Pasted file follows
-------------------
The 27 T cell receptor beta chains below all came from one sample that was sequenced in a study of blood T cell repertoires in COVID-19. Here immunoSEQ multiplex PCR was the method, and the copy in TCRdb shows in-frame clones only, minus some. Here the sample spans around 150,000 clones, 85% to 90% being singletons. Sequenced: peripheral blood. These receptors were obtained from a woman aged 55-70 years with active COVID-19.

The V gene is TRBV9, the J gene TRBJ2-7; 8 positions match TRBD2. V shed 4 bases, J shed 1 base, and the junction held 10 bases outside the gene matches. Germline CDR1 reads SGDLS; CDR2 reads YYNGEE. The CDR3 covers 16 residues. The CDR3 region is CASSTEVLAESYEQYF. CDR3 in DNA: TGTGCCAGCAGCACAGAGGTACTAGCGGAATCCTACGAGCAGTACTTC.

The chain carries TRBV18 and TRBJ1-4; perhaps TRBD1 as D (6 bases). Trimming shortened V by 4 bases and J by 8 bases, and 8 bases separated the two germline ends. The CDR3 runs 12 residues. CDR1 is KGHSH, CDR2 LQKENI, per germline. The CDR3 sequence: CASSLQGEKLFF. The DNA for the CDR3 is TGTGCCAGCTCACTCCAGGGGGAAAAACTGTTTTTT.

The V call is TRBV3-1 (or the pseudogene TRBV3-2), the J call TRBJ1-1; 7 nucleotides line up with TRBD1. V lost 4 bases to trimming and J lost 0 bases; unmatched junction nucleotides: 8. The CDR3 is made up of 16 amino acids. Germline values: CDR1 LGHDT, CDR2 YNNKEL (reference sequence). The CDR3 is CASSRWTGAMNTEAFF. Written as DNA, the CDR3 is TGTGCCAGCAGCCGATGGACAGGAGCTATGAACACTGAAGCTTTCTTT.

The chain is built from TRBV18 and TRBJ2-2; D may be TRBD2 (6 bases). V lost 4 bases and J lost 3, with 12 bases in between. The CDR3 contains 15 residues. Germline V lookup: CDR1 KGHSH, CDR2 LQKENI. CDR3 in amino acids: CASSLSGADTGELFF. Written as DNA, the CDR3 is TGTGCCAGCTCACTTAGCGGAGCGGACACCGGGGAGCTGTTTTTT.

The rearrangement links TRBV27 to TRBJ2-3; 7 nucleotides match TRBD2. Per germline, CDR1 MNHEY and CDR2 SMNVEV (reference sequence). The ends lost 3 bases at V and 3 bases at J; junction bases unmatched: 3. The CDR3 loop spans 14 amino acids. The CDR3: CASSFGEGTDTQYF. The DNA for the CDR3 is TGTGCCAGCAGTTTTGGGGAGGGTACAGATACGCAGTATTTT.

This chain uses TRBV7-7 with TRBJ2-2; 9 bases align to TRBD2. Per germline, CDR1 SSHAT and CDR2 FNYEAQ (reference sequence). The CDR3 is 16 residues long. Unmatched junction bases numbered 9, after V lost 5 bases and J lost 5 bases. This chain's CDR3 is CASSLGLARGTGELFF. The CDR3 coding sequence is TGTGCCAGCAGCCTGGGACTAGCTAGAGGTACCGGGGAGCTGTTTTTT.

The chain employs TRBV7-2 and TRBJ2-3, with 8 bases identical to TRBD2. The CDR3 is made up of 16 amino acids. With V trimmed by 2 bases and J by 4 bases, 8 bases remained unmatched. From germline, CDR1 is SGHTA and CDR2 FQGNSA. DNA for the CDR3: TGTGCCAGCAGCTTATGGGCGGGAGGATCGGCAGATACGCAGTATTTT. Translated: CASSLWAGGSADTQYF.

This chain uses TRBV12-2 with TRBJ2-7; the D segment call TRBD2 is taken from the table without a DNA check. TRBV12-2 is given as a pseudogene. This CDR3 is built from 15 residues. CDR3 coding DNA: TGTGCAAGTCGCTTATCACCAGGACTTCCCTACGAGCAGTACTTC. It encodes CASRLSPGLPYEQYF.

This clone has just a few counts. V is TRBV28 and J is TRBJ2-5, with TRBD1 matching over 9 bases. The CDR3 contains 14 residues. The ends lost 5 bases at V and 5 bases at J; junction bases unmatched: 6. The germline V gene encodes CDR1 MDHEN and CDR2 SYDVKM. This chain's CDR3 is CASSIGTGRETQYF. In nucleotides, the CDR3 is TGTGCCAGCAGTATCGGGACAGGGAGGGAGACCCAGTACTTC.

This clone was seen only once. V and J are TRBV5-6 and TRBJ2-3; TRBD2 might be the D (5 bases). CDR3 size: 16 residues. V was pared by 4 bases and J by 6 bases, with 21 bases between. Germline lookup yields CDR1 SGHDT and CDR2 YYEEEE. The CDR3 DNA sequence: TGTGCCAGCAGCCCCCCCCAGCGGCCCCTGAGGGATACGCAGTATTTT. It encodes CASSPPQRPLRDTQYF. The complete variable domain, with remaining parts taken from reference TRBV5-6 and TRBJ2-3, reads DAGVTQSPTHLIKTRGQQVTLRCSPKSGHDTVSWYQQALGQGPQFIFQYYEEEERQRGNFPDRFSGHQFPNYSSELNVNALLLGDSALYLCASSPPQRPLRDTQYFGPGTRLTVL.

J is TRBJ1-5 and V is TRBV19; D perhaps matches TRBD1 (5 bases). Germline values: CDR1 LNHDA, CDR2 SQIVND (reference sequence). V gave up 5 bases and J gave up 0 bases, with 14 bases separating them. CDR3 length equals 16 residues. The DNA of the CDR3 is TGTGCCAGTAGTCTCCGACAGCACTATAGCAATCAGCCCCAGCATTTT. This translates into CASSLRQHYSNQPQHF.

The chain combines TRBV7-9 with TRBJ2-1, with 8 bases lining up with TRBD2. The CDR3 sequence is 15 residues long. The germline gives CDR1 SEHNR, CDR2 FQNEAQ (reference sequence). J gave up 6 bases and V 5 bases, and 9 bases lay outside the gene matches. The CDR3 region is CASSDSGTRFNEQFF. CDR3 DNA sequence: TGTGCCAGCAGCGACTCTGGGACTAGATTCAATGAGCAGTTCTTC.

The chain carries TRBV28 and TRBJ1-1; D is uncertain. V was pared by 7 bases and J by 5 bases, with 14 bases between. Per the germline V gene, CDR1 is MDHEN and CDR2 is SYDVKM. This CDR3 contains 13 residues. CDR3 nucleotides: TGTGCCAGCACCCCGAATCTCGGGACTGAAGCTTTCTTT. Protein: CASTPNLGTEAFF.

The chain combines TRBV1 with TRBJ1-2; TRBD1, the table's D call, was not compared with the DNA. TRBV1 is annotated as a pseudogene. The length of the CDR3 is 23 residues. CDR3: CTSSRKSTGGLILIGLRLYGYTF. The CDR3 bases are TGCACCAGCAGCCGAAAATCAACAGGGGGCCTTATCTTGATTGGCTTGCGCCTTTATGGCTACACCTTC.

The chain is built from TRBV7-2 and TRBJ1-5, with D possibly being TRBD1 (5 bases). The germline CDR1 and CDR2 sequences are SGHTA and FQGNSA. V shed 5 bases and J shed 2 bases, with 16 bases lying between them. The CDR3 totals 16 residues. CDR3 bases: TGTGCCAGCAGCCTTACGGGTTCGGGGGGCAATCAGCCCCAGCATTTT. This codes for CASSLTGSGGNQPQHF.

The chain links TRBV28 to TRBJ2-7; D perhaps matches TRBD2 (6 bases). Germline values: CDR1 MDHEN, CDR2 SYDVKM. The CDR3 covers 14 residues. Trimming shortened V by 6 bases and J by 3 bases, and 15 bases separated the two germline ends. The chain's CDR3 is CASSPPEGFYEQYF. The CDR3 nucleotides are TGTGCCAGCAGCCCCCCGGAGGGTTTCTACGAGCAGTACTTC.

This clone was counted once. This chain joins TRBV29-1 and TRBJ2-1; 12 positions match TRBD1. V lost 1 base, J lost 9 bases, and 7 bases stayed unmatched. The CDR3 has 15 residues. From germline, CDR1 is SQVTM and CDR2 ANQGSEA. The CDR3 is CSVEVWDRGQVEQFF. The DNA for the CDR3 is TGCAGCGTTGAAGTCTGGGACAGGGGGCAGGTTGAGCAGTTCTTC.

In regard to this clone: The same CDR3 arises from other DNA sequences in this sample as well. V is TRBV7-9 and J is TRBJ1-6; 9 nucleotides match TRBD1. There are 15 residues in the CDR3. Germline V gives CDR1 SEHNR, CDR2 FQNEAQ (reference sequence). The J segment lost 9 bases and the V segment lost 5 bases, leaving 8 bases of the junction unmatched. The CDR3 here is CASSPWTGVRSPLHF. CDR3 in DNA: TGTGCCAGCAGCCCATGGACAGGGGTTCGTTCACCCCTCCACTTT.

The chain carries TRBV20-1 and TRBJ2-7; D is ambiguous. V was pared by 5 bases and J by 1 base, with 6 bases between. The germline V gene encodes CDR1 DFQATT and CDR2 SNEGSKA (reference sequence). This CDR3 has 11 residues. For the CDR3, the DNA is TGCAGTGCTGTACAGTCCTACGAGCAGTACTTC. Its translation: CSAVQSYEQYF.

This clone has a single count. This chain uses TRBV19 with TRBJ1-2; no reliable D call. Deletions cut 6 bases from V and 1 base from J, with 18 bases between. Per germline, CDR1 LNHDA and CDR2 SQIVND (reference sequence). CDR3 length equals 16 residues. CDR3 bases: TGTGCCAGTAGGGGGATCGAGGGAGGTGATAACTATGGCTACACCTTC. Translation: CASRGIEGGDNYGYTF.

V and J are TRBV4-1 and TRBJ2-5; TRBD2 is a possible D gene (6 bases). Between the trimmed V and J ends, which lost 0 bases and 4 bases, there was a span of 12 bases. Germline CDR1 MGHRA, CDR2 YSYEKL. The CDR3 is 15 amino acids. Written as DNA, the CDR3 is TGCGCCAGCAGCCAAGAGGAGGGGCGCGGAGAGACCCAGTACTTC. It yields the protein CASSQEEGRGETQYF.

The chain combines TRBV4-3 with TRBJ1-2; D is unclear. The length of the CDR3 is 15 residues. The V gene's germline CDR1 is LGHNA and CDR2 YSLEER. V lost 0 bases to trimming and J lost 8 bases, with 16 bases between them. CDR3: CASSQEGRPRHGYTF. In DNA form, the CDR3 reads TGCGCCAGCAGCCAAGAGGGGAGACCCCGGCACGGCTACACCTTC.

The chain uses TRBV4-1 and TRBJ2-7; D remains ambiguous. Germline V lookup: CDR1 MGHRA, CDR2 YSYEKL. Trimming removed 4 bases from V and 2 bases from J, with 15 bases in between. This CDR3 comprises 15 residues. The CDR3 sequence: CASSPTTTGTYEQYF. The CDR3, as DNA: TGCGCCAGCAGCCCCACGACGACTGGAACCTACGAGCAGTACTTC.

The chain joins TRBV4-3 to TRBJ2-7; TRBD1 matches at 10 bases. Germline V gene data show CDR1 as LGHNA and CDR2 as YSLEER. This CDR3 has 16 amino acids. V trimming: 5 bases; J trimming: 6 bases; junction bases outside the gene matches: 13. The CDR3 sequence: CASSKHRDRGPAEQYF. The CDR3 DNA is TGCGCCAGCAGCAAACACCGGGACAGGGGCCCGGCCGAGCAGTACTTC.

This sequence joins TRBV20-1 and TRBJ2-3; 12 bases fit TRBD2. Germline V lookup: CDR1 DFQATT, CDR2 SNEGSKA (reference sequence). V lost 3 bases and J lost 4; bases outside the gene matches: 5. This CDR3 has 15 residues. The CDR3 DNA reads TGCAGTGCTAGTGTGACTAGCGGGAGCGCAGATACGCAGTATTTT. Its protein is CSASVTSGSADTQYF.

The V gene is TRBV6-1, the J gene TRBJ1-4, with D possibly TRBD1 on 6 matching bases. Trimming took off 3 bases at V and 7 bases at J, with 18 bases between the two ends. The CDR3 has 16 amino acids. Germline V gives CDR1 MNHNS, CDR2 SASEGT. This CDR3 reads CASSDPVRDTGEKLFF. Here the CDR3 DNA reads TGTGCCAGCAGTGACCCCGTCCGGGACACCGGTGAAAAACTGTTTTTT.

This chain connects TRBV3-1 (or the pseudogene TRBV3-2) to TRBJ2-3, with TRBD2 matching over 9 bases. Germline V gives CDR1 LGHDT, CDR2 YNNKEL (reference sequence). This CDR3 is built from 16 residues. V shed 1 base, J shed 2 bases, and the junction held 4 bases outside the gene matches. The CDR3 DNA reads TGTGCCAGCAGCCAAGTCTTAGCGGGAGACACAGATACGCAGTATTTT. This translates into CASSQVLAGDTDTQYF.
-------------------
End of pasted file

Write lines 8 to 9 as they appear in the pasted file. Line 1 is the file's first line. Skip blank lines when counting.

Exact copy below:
The chain employs TRBV7-2 and TRBJ2-3, with 8 bases identical to TRBD2. The CDR3 is made up of 16 amino acids. With V trimmed by 2 bases and J by 4 bases, 8 bases remained unmatched. From germline, CDR1 is SGHTA and CDR2 FQGNSA. DNA for the CDR3: TGTGCCAGCAGCTTATGGGCGGGAGGATCGGCAGATACGCAGTATTTT. Translated: CASSLWAGGSADTQYF.

This chain uses TRBV12-2 with TRBJ2-7; the D segment call TRBD2 is taken from the table without a DNA check. TRBV12-2 is given as a pseudogene. This CDR3 is built from 15 residues. CDR3 coding DNA: TGTGCAAGTCGCTTATCACCAGGACTTCCCTACGAGCAGTACTTC. It encodes CASRLSPGLPYEQYF.